May 16, 2018
Story & photo by Lisa Laferriere
GRANDE PRAIRIE — Some days feel worse than others for 79-year-old Audrey Merlo, who lives with a chronic condition and is prone to infections. But one of the worst one in memory came in early April when she didn’t feel well enough to make it to either her doctor or the emergency department. Naturally, her family grew worried.
“Our daughter Laura just happened to have a doctor’s appointment for herself that same day and offered it to me, but I told her ‘no, I can’t get out of the house to get there,’” says Audrey, who lives with her husband, Licio (Lee) about 10 minutes outside of Grande Prairie.
So, at her appointment later that day, Laura raised her concerns about her mother with Dr. Brianne Hudson, who is also Audrey’s physician.
“When we learned of Audrey’s health concerns, we were going to try to make space for her at the clinic,” says Dr. Hudson. “But Audrey said she didn’t feel well enough to get here. And so we advised her to go the emergency department, and again, she said she didn’t feel well enough to get there, either. At that point, I remembered that there was a new Community Paramedic program in the city that had just started about a week prior. I thought, this would be a good opportunity to give this program a try.”
Dr. Hudson called AHS Emergency Medical Services (EMS) and connected with the Community Paramedic Program, which recently launched here to improve access to medical care for seniors and vulnerable people who don’t always need to go to hospital, or who cannot be taken there.
That same day, within hours, AHS Community Paramedic John Rogers showed up at Audrey’s house.
“John showed up and I was lying on the sofa,” says Audrey. “He got an IV going, checked my heart rate, and did some bloodwork and a urinalysis. I was very impressed with him.”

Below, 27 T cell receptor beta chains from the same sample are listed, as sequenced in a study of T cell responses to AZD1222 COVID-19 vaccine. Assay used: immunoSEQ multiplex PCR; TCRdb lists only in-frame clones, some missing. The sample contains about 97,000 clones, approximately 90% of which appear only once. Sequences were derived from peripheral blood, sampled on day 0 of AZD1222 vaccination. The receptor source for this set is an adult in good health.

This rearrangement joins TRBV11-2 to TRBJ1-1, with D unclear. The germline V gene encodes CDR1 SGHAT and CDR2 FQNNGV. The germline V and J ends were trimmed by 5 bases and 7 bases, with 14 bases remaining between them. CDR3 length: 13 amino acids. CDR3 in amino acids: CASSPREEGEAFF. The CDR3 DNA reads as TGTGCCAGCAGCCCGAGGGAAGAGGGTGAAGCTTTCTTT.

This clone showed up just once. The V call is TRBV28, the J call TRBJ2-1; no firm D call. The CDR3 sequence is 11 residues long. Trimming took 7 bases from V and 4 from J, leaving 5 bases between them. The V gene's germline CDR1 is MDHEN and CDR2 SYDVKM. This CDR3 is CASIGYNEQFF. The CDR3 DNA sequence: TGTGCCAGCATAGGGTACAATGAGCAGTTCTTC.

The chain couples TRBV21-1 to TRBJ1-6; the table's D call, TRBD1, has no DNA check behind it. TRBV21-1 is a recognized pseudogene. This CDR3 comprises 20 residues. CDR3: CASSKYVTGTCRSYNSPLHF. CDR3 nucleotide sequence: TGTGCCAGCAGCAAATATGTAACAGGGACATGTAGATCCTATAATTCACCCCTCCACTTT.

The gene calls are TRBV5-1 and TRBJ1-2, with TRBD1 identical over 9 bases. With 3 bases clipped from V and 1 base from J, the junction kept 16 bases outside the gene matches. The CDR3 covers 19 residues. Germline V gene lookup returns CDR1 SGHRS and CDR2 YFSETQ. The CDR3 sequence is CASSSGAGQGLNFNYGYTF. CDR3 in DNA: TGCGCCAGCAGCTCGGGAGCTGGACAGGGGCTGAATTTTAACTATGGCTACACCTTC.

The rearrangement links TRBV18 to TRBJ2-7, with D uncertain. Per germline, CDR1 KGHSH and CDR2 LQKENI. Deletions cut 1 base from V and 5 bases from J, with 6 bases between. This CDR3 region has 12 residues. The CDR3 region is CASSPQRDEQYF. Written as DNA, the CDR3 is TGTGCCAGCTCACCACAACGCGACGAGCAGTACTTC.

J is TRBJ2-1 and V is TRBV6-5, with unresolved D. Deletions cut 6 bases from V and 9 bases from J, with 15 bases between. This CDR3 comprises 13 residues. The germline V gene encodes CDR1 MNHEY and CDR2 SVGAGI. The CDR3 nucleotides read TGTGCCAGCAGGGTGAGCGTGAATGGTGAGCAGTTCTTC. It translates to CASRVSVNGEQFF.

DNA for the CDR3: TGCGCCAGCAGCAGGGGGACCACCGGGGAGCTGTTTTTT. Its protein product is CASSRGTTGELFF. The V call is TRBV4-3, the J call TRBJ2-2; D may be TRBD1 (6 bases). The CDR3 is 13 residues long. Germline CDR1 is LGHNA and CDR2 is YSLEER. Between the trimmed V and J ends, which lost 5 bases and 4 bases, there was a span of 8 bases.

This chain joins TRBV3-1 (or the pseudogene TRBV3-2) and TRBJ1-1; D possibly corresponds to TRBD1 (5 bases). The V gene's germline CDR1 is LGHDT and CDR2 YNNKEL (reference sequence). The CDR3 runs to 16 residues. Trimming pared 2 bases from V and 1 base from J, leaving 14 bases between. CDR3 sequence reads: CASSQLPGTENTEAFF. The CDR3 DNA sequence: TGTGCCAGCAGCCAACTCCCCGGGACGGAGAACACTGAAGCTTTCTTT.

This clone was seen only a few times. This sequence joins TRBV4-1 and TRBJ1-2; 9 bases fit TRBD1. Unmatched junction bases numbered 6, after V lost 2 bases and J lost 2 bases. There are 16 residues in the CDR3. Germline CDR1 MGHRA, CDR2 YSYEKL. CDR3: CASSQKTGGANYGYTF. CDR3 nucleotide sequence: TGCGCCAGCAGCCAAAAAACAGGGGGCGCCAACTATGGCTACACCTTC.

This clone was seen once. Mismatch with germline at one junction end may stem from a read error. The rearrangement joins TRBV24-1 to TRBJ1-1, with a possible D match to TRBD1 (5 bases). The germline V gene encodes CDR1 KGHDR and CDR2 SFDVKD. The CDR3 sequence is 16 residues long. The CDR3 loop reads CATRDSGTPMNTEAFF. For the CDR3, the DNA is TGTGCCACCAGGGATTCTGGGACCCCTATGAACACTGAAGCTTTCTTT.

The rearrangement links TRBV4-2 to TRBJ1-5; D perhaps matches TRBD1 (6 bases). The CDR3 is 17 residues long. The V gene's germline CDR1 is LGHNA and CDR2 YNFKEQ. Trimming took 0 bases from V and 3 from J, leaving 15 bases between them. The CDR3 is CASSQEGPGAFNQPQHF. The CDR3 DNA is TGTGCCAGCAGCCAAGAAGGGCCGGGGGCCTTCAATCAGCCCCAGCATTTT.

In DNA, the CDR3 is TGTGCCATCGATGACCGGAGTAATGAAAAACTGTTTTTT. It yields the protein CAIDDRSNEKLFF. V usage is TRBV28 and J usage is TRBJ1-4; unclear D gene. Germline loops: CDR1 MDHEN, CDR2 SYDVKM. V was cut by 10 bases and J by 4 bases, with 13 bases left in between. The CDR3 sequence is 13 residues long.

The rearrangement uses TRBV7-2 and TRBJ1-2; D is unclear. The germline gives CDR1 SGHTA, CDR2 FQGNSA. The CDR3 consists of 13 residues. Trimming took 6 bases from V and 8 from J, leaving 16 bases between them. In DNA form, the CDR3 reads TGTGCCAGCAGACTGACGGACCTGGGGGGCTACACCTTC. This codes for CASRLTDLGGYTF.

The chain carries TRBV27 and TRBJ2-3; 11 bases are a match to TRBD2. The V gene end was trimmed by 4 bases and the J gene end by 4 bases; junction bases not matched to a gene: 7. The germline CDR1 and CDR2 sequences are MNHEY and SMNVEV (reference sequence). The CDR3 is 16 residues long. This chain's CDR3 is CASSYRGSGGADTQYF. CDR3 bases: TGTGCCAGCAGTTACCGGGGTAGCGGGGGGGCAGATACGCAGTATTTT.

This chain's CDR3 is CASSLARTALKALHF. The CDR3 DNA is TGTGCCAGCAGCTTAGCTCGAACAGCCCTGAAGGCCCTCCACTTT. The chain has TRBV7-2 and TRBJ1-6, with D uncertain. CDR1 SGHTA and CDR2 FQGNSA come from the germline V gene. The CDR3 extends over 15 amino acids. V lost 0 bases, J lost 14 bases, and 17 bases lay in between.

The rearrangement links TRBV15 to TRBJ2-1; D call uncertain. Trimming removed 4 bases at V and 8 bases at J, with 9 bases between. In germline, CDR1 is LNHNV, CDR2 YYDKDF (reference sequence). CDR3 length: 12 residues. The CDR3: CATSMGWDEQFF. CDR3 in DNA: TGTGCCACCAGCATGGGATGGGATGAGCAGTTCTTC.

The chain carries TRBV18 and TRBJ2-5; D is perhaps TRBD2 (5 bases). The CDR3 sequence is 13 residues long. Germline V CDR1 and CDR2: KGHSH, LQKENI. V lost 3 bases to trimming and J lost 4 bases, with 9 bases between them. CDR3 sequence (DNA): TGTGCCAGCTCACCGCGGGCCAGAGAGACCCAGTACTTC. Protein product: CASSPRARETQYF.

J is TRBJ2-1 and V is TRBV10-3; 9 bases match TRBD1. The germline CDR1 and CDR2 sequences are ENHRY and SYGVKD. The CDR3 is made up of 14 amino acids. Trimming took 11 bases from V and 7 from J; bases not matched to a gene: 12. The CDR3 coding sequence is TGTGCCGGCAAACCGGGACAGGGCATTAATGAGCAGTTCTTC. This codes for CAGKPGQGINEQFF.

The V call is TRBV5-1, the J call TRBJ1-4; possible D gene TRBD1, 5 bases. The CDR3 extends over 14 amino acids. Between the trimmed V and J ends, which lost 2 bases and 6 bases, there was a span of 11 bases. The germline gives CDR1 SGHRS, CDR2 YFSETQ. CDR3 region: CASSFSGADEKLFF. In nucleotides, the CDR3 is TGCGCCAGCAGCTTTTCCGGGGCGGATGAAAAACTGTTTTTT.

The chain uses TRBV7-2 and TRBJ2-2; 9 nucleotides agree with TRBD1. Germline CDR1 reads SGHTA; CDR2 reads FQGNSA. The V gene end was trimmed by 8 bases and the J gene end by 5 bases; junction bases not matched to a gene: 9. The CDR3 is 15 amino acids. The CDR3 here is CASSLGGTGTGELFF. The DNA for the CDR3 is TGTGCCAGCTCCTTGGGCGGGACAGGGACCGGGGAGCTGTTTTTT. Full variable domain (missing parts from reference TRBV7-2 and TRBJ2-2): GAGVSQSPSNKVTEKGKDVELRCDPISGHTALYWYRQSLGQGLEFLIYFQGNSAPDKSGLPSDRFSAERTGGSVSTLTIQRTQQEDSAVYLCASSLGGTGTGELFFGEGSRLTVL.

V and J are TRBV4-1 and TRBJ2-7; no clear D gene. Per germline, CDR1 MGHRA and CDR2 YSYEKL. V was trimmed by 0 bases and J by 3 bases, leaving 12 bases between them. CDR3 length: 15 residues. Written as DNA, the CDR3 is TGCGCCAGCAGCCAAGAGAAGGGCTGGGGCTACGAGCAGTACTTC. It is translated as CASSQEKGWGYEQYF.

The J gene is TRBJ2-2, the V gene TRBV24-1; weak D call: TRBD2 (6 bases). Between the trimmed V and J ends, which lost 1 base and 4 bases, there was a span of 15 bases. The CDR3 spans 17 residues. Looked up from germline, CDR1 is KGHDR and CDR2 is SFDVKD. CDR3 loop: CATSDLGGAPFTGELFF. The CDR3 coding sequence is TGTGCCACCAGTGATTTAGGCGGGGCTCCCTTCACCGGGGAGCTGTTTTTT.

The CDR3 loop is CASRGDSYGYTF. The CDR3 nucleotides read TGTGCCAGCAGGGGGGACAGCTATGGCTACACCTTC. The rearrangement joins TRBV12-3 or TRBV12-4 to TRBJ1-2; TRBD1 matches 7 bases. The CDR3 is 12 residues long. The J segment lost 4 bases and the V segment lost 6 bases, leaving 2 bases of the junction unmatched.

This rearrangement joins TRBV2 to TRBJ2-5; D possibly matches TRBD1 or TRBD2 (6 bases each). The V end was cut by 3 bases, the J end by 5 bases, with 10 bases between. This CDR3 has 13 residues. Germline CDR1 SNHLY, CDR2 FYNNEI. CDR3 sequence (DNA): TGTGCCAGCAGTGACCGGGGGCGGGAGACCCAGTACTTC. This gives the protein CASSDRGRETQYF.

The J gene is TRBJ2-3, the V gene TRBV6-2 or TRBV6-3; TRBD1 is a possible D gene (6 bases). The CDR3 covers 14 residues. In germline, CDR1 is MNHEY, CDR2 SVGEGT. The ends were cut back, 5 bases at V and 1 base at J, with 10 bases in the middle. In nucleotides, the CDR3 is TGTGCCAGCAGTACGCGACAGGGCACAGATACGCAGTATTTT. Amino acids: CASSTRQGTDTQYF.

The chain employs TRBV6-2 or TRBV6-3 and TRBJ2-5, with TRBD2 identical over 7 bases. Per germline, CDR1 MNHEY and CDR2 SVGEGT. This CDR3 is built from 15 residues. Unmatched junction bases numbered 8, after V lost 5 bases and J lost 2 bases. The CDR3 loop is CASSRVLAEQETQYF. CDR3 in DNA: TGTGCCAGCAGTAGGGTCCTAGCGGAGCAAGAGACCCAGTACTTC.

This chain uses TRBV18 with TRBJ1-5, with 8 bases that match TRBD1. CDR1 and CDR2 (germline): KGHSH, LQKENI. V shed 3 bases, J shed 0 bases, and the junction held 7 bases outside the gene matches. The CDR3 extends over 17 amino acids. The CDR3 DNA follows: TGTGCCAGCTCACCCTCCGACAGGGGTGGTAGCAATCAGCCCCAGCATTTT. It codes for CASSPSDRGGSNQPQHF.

Before Rogers arrived, he took a moment to review her medical history and her physician’s recommendations, based on what was known about current condition. While still at Audrey’s home, Rogers called Dr. Hudson to consult and give an update on her condition. He then wrote two prescriptions for medication, as per Dr. Hudson’s advice.
“It’s a really interesting program. It seems progressive in nature,” says Dr. Hudson. “In Audrey’s case, it saved her a trip to the hospital and it saved an open bed in the emergency department. I think there are a lot of positives there.”
Audrey and her husband say they’re both thankful for the home visit. “That same afternoon I was already feeling better,” says Audrey.
“We’re both seniors living independently in our own home,” says Lee. “A program like this is extremely valuable, as well as convenient, to us. We appreciate the quality of care and the program AHS is providing with the EMS Community Paramedic Program. John was very professional and extremely caring. He even called the next day to follow up and see how Audrey was feeling.”
“There needs to be more people like John,” adds Audrey.
In all, there are four Community Paramedics based in Grande Prairie. The program runs 6 a.m. to 6 p.m., seven days a week. AHS expanded the program, initially established in Edmonton and Calgary, to more communities across the province at the end of March.
“I think the biggest value in the program is being able to treat people in their homes instead of taking them to the hospital,” says Rogers. “The focus is on providing treatments that take longer periods of time, as opposed to ground ambulances, where the focus is more short term and getting the patient to the hospital as quickly possible.
“It costs about $1,100 less to have the equivalent treatment done in home versus being transported to the Emergency Department.”
The Community Paramedic program is just one of EMS’ commitments to provide appropriate care in an appropriate setting. For more information, please visit www.ahs.ca.